|Welcome to the International Skeptics Forum, where we discuss skepticism, critical thinking, the paranormal and science in a friendly but lively way. You are currently viewing the forum as a guest, which means you are missing out on discussing matters that are of interest to you. Please consider registering so you can gain full use of the forum features and interact with other Members. Registration is simple, fast and free! Click here to register today.
|7th February 2009, 01:33 AM
Join Date: Aug 2006
Herbal psychic smudging: Beginnings?
I have recently noticed that many natural intuitive herbal boutiques --- otherwise known as psychic mumbo jumbo shops --- are selling various "smudging" compounds in insanely high volumes and at incredibly high profits. I'm interested to know if anyone can tell me when they first noticed these were being sold to use inside modern homes. Psychic smudging compounds within modern homes seem to be tied to mystical cleansing herbs which went beyond incense in the 1960's and include the burning of various trees and plants including sweetgrass, sage, copal, cypress, and even mugwort. I've found more than a hundred mixtures and dozens of raw components. All natural I'm sure.
I've also found more than a dozen "psychic detectives" who promote the use of smudging in haunted homes, at murder and suicide sites, places of stress and damaged love affairs, etc.
It seems that today the primary support behind smudging comes from those promoting, selling, and showcasing the use of these high profit herbal mixtures inside homes and offices. I've seen a cup of some dried compounds one could find at a local nursery retailing at more than $200. Many are packaged from $20 to $70 in sizes near a 16 oz. bag.
Several psychics claim smudging is a means to ward off negative spirits of the dead or as a means to banish lost souls clinging to former residences and offices. Anyone recall when they first saw packet mixtures being sold for this purpose? Anyone ever recall a culture or group who first promoted the use of such mixtures inside homes or offices? If not, when did the New Age crowd leap from burning incense mixtures to conducting smudging in homes and offices to ward off ghosts or encourage whatever else each specific mixture claims?
My preliminary estimate is that at least $300 million of various smudging mixtures are being sold per year. Pretty amazing.
|7th February 2009, 02:33 AM
Join Date: Jun 2008
Sage smudging is supposed to originally be Native American I've heard, maybe it came as a package deal with dream catchers, every man and his dog seems to have one of those too now.
|7th February 2009, 04:11 PM
Join Date: Jan 2009
Location: N/W England
Ojibway and Cree ceremonies often use smudges of sage, sweet grass, and/or juniper to cleanse with, and to give prayers to the Creator, or Gitche Manitou. Smudges with hot coals underneath can provide a lot of smoke for many hours or days to repel mosquitos and other insects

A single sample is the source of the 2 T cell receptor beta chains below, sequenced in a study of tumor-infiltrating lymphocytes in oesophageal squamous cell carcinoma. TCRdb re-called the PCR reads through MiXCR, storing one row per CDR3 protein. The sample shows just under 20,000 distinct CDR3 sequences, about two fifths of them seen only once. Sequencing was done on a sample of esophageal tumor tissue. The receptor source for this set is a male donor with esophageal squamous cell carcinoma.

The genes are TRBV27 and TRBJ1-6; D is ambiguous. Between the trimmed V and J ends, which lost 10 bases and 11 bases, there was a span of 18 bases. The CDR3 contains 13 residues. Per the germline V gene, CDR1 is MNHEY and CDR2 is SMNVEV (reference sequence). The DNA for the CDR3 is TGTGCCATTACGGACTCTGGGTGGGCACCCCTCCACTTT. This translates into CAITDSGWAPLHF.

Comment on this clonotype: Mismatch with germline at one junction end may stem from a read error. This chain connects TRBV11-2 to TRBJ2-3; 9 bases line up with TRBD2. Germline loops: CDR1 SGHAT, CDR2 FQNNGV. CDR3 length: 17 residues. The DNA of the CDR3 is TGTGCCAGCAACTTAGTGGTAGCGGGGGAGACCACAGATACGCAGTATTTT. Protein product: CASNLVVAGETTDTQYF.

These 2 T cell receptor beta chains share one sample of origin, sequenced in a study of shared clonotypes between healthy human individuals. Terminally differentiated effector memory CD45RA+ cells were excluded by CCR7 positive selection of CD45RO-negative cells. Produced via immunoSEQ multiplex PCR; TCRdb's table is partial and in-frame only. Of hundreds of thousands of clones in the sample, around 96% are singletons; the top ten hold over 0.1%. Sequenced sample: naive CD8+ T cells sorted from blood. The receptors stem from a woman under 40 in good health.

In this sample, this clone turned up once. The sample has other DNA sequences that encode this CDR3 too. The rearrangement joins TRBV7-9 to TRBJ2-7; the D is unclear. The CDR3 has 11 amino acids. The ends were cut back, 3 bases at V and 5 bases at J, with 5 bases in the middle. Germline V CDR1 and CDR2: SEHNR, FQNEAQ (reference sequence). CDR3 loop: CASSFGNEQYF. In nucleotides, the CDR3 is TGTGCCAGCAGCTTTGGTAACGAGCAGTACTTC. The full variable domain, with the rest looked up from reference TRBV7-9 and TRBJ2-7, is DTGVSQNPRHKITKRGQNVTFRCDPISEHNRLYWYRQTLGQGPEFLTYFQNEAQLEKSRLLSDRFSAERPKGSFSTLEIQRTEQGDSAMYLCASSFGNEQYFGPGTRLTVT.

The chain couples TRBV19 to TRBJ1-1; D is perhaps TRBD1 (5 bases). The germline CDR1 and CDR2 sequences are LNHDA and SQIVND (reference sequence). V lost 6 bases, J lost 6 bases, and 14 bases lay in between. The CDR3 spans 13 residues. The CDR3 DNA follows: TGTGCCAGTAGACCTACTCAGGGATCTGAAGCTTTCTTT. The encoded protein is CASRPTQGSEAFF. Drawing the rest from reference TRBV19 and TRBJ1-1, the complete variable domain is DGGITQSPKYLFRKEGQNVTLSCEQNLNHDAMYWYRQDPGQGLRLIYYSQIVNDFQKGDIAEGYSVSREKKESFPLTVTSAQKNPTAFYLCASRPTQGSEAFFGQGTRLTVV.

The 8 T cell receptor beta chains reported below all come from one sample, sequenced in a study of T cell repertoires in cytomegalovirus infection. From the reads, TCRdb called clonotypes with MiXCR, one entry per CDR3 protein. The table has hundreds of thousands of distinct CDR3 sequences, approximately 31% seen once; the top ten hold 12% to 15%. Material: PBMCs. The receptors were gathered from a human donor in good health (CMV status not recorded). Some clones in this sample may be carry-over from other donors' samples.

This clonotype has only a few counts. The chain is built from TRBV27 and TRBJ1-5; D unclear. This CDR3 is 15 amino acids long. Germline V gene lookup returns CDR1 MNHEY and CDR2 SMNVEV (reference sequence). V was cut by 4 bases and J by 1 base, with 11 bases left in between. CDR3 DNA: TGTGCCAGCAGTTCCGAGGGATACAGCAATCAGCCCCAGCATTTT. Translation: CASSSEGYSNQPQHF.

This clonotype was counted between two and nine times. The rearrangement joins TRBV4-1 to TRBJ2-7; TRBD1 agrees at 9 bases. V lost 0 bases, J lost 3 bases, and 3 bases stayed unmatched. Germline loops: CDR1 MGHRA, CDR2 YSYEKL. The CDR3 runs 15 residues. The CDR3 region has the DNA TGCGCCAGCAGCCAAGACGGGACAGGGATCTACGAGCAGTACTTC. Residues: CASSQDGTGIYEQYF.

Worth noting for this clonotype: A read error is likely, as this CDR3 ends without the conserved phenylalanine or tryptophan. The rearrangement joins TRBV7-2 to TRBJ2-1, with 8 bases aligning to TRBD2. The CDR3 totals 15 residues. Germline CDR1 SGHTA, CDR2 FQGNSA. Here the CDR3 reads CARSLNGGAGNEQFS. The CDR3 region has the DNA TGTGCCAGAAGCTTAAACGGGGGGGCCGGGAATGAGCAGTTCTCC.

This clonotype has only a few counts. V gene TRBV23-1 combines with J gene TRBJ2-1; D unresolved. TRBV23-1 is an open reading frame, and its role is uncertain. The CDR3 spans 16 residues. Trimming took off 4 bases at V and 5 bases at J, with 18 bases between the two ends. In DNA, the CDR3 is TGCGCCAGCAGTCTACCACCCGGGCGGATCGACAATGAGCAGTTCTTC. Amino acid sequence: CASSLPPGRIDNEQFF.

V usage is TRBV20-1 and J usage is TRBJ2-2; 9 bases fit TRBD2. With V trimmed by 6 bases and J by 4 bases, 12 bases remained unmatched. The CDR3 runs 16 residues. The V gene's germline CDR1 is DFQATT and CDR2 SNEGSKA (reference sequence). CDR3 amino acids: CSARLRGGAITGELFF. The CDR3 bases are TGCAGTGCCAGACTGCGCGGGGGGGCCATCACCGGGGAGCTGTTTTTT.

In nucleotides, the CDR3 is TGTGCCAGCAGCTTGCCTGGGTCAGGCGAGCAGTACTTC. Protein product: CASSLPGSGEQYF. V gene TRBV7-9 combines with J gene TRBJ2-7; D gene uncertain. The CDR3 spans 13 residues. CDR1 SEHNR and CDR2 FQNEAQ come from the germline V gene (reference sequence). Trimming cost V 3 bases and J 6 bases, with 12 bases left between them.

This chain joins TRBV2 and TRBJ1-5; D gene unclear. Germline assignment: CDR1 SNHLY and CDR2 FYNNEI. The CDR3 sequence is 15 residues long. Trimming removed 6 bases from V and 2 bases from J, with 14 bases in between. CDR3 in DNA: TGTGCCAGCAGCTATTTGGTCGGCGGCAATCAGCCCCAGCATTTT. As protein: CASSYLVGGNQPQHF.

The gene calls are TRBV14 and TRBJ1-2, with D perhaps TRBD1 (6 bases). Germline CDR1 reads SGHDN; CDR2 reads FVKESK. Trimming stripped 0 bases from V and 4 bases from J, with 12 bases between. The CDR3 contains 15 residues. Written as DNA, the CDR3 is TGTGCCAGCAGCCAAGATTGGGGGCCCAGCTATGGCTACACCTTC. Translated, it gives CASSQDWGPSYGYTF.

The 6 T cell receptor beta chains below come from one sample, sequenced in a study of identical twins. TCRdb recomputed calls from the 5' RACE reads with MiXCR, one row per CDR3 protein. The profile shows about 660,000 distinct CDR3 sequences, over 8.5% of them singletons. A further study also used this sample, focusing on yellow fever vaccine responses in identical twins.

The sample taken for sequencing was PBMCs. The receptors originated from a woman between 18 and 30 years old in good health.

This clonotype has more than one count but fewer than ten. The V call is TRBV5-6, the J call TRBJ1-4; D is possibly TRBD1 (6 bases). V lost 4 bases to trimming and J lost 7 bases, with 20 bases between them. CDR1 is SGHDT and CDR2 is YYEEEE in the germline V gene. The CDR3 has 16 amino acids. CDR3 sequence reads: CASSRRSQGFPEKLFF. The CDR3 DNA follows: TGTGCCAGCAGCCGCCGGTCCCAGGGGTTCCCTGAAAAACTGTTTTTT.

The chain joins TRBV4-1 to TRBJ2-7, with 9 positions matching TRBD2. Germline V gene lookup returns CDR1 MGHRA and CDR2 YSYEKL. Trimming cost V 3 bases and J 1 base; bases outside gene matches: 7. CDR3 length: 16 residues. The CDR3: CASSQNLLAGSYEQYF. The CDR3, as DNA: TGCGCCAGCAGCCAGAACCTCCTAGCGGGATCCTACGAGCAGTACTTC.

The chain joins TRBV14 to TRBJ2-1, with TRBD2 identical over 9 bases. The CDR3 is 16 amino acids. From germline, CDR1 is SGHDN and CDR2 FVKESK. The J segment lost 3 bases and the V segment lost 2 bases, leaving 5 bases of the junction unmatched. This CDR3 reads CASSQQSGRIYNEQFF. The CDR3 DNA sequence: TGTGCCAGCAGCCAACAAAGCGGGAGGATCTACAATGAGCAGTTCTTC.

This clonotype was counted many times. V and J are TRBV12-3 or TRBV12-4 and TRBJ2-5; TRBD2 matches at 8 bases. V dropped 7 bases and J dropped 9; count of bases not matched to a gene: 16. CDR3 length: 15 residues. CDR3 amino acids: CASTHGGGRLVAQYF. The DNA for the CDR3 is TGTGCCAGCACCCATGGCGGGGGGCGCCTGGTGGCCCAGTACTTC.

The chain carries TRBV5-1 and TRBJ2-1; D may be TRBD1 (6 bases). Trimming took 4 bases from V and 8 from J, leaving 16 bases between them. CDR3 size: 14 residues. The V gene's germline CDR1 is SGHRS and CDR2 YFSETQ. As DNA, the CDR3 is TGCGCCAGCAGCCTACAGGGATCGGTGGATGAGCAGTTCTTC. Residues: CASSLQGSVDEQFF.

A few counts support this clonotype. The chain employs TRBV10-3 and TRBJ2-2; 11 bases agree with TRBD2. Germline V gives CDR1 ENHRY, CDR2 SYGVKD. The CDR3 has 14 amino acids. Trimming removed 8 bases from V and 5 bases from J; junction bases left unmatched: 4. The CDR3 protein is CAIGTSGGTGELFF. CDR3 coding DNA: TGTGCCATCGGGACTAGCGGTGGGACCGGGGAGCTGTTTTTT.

I hadnt heard of smudging. I have used it in a sense though..there's something you burn in garden torches that keeps the insects at bay.
I havnt been in that kind of shop for years, so havnt seen the latest money spinners!
|8th February 2009, 12:21 PM
Join Date: Nov 2008
To "smudge" is to wave some burning sage in the air while chanting something about cleansing the air.
Honestly, that's ALL you need to do to be a ghostbuster. Go in, wave the sage around, say something about cleansing this space and this air, and you're done. Ka-ching.
Costs about $6 for a stick, looks like this:
It's smells pretty nice tbh.
I should probably write something witty and clever here, huh?
|9th February 2009, 04:16 PM
Join Date: Apr 2004
Now it is true that I didn't suffer from any invasions by evil spirits during the ensuing year, but I don't really think that was due to the smudging. I mean, I already had mirrors hanging from the four exterior corners of my dwelling, and the large quartz crystal on my dining room table was precisely alligned with the ley line that passes under the house. AND I had magnets in my shoes.
So we can't really be sure it was the smudging, right?
"I have nothing to say and I am saying it and that is poetry."
-- John Cage
Last edited by Dr H; 9th February 2009 at 04:17 PM. Reason: Minor typo.
|9th February 2009, 05:50 PM
Join Date: Jul 2007
I know it's been around since at least the early 1990s because I worked in a New Age store then, and I used to teach people how to do smudging. It's something borrowed from Native American ceremony and may have gotten its start through New Age pretend Native shamans like Lynn Andrews (very popular at that time). In this version, you use a shell (to catch the ashes), a smudge stick (usually sage) and a feather, light the sage and walk through the house fanning the smoke through the air, thus cleansing the rooms of negative energy/bad spirits. As I recall, sweetgrass could then be used to call the good spirits in. Cedar and sandalwood supposedly had protective qualities too.